Fear. Just kidding, When we were pricing the Baldur’s Gate games, we spoke to everyone we knew in the game industry and the overwhelming advice was that $10 was the breaking point. All our peers felt anything over $10 would kill any sales of the game. For the Baldur’s Gate titles we separated the new content we had created into in-app purchases and the resultant costs were inline with the PC costs. For Icewind Dale we made the call that, based on our success with the Baldur’s Gate games at the $9.99 price point we were certain that we had a good gaming value for the cost and $9.99 gave a great gaming value for the money.
Coding for Android and iOS is different. What do you see are the main differences?
For us, about three pages of code. We quickly get the platform stuff out of the way and get into C code as fast as possible. Seriously, our main challenges with Android are the variety of hardware. We have one iOS build that works on all iOS devices. Behind the scenes we have three complete resource sets for Android, one for Power VR chipsets, one for Direct X compatible and one for the newer ASTC texture compression format. Beyond that, the core app / package framework is different on Android, as is the in-app purchase code. Basically, doing Android well with your own engine is a real challenge.
What are your thoughts on in-app purchases (IAPs)? Does it enhance or hamper gameplay experience?
In our case, we use in-app purchases to allow us to offer a great game experience at a lower price point. I think, done well, in-app purchases can allow users a chance to do deeper into a product they have enjoyed. I think Hearthstone is a good example of this. On the other end of the spectrum, I think some apps go way too far and are are not really games, but monetization engines, specifically crafted to manipulate user psychology to the detriment of the user. I think in-app purchases area tool, and much like any tool, it can be executed responsibly or it can be abused and at the moment I think we are seeing a lot of misuse. I respect our users and I want to ensure we offer a good value in every game we make.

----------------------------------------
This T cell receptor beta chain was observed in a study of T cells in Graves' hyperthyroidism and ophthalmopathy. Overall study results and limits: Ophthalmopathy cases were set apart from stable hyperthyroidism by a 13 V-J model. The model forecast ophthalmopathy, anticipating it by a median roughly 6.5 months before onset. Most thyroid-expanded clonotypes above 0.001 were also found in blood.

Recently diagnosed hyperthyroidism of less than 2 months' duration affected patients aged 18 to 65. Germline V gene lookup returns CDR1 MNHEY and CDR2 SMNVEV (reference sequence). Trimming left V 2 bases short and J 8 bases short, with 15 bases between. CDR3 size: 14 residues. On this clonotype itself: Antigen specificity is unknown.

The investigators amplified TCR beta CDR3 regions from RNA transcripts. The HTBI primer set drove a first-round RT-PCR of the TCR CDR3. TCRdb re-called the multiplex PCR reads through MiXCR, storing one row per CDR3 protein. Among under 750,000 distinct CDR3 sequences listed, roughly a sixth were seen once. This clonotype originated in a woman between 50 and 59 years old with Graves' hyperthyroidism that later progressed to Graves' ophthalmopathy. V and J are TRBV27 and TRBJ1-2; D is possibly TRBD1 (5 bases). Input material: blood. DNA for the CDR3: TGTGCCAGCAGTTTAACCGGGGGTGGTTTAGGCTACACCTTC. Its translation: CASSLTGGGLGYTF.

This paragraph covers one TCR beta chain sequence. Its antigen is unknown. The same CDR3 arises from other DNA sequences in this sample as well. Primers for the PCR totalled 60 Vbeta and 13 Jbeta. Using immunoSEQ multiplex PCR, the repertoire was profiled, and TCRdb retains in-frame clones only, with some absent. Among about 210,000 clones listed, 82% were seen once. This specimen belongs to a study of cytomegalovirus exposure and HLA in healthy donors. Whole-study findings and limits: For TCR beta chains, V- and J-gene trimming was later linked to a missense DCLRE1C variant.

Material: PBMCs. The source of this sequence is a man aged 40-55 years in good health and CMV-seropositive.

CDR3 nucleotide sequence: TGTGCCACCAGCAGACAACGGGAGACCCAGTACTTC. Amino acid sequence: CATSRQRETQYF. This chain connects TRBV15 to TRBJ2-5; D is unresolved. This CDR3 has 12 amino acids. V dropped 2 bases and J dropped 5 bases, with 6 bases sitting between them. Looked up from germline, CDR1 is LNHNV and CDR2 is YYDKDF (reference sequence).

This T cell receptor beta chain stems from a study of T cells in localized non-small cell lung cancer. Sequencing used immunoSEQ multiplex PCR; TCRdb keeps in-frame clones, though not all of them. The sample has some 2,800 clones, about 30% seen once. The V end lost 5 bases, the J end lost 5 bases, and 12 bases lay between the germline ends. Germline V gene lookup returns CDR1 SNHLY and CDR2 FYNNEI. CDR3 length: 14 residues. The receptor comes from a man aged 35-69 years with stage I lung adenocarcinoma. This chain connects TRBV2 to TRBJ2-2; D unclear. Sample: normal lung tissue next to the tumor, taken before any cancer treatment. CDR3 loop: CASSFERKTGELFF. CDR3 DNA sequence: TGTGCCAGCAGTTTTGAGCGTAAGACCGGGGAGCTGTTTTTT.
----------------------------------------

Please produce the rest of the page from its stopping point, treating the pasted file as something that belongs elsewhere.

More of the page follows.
What does the future hold for you and Beamdog? Are you currently developing a new game or working on a project?
We plan to make more games. While we’ve had a great run with historic titles, we have a strong desire to step out on our own and develop new stories and new games. We currently have three projects active in the studio and we’re very excited to release them to the world. Some projects are going to take us a while while others, will launch earlier, but we’ve learned our lesson and we’ll launch our games when we know they are the quality our fans deserve.
Lastly, do you want to say anything to our readers?
I’d just like to say thanks for your support. We love making games for you and hearing that you enjoy our work is the fuel that keeps us going.
Thank you for your time, Trent.
Be sure to follow Trent Oster and Beamdog on Twitter. To get the latest news and updates on their games and projects, like Beamdog’s Facebook page or visit their official website. You may also download Icewind Dale: Enhanced Edition on Google Play for $9.99.